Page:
No Sleep Till Katahdin!
The Hundred Mile Wilderness did its best to make me almost hate the AT. It started off kindly — Lovechild and I arrived at Cloud Lake Shelter just in time for a beautiful sunset. I crouched on the rocks just in front of the glass-like pond and dipped my smart water bottles in to gather some water for the night. The sky blazed a bright orange and faded to a soft crimson pink. Reflections of the pines around the pond were mirrored against the vibrant sunset.
As I watched the wind trace ripples across the surface in between the lily pads, I realized it would be one of my last sunsets I’d see as a thru hiker on the AT. The only sounds were the wind through the pines and the hushed lapping of water on the shoreline. I ate my spam out of my Fanny pack like a small feral animal and thought about how lucky I was to witness a still quiet moment like this. I felt like I belonged for a brief moment.
A Gear Disaster
Until the next morning. My sleeping pad usually deflated during the night due to some baffles that burst. I had patched it over the past couple weeks with super glue, a patch kit and duck tape. I tried to find the holes in it by dunking it in lakes and yet still I woke up on the shelter floor in the mornings.
That morning, I reached around to unplug the top of it. RIIIIIPPPPPP. My heart sank. Oh shit. I had completely ripped the valve halfway out of the sleeping pad. A five inch long tear extended in the fabric around the valve. Along with my sleeping pad, any hope of a comfortable sleep also deflated. And so began my first day in the hundred mile wilderness.
But Wait — There’s a Hurricane!
And for the next few days it rained. The hurricane brought 40 mile an hour winds with it and leftover showers for the next few days. Usually I don’t worry about rain too much. On the AT, when you’re wet, you’re wet and there’s not much you can do to dry out. There’s some positives to rain — finding super cool salamanders, seeing a ton of frogs and toads and the forest becomes even more green and alive.
However, when it rains day after day in the cold it becomes an issue. Stream crossings swell up and become impassable. Clothes sap what little warmth your body has. And for me — it meant waking up in a puddle.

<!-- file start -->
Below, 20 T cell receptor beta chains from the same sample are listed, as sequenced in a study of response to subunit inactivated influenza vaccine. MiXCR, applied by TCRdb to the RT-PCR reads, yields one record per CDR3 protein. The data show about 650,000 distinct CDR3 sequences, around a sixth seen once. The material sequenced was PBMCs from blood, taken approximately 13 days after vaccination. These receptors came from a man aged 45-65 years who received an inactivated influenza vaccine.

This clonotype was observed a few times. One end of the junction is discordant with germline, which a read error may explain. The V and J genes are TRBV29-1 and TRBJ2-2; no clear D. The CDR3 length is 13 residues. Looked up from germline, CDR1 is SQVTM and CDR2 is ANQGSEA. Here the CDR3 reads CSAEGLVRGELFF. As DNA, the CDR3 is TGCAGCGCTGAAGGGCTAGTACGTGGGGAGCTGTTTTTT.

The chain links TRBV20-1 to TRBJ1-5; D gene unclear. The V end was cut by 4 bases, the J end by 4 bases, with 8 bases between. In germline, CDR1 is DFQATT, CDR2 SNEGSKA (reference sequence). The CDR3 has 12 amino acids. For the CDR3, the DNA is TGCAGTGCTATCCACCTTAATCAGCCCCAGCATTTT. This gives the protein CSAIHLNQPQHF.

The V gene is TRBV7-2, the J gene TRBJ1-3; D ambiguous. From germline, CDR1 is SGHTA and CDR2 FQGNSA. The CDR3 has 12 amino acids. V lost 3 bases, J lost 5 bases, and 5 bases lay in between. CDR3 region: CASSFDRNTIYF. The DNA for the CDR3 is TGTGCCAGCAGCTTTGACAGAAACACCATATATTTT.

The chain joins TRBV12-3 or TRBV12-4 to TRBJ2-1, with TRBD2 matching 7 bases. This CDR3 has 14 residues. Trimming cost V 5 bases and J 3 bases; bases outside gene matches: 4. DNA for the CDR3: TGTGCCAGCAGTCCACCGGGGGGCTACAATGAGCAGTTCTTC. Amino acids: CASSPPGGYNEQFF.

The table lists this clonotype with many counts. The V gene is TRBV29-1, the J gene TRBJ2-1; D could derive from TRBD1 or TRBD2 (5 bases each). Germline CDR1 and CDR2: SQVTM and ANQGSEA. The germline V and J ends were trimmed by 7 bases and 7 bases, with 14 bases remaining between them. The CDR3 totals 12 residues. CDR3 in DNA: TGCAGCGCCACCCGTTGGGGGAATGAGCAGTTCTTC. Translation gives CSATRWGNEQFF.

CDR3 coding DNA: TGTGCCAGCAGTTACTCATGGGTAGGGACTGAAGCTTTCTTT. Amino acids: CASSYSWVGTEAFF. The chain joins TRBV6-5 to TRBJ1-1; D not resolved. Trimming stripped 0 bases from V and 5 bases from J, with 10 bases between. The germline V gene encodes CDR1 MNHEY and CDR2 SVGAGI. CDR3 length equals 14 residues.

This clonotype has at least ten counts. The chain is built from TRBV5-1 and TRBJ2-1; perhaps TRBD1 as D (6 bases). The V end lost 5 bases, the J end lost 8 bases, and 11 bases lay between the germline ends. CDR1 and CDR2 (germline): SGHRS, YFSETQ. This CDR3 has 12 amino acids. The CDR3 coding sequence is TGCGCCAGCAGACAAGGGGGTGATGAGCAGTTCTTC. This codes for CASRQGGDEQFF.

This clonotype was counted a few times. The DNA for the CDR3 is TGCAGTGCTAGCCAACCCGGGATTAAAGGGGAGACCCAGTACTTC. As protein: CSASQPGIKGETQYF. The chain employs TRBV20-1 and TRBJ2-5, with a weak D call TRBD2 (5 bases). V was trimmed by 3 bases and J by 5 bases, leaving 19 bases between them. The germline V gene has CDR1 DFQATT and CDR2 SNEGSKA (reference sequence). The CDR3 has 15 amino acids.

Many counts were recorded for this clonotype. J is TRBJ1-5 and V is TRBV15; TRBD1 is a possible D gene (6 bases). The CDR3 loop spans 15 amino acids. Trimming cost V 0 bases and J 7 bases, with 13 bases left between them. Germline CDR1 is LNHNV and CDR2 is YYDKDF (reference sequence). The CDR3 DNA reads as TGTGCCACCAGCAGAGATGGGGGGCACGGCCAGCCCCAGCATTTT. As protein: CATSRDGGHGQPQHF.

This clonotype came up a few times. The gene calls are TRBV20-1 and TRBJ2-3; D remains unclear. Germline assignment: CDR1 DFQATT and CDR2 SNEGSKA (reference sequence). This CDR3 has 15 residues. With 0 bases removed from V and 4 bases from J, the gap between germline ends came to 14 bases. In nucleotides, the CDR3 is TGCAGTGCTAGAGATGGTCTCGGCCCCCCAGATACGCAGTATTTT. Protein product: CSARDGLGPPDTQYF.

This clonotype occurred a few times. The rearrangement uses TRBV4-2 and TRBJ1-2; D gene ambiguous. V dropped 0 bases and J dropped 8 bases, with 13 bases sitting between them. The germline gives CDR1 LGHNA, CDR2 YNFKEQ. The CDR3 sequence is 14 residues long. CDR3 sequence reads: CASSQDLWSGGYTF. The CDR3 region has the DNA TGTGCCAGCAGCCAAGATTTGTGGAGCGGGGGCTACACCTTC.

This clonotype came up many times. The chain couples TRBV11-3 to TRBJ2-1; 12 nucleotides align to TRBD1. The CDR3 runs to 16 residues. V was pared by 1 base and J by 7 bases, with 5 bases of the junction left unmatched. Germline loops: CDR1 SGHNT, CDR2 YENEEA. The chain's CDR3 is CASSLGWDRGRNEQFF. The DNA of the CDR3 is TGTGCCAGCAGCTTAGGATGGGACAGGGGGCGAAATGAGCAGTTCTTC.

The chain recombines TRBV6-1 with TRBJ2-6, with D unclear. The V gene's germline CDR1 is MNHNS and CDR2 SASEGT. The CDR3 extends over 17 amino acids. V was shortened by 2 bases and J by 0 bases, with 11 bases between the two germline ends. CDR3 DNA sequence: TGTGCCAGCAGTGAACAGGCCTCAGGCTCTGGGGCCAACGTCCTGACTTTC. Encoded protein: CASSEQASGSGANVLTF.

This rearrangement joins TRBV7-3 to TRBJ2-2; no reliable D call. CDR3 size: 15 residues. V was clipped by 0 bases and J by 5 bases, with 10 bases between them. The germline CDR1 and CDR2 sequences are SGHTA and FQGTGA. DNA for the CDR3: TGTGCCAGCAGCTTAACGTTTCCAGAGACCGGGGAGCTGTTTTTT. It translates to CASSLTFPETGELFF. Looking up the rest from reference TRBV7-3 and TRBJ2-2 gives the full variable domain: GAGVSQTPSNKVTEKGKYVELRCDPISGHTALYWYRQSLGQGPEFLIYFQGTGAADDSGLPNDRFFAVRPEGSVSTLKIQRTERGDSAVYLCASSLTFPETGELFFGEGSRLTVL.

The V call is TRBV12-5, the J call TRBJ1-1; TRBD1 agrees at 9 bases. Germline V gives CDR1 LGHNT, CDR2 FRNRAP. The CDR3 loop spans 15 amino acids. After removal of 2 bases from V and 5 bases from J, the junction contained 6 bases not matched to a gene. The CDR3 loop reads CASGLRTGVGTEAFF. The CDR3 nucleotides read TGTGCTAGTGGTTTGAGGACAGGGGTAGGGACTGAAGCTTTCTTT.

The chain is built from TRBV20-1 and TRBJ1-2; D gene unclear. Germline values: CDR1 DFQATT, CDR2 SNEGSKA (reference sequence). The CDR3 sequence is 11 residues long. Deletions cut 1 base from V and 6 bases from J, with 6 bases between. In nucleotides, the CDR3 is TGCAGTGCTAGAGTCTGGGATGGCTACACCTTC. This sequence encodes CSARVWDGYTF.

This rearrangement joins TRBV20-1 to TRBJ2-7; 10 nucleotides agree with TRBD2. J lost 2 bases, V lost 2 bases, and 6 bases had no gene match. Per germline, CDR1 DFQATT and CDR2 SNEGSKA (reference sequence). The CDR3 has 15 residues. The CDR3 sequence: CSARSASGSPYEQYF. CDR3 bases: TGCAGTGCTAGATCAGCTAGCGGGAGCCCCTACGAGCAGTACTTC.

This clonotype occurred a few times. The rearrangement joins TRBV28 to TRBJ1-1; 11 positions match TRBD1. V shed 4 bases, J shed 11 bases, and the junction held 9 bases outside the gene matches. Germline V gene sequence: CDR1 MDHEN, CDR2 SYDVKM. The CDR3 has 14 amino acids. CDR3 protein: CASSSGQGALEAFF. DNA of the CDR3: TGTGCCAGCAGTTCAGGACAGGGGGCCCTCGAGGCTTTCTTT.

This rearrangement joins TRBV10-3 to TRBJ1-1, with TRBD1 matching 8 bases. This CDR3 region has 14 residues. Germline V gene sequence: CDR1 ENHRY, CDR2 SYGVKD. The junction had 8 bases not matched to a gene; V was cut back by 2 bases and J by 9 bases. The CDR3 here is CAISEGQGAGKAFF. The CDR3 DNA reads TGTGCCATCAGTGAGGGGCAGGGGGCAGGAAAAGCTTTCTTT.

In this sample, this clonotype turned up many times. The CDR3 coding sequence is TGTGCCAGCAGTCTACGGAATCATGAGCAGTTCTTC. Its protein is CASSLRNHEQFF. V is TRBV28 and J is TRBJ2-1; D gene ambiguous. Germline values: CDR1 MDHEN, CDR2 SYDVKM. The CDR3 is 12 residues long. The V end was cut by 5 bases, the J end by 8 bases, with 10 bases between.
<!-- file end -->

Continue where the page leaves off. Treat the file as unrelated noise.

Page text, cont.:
The shelter we intended to stay at was completely full. The fabric of the bathtub of my tent was prone to wetting through. I usually woke up above the water on an inflated pad — but without a pad that inflated, I was screwed. I set up my tent the best I could and made my peace with the fact that night was going to be rough.
I woke up at 3 am to cold water seeping through my sleeping bag and clothes. I sat up quickly. It was still pouring outside. No! No! No! It was cold enough for me to see my breath. It was a nightmare situation. I was getting cold quickly. Rain becomes stressful when it’s cold out and nothing you own is dry enough to provide any warmth — and there’s no way to get dry.
If I learned anything on the AT — it’s when to ask for help when you need it. I called over to Lovechild who invited me over to his dry tent and sleeping bag to stay warm. Neither of us could sleep on his single person pad — but it was better than being cold and wet. We woke up at 5 and decided the best way out of this situation was to get warm by hiking.
To my relief, I quickly became warm again once I started walking — even though we were basically wading through the trail (which seemed more like a stream) at that point. The only thing that mentally helped me was listening to music — even if while packing up my wet tent in the dark rain happened to be “Get Up Offa that Thing” by James Brown. Talk about a fever dream. Sometimes, you can’t help but laugh.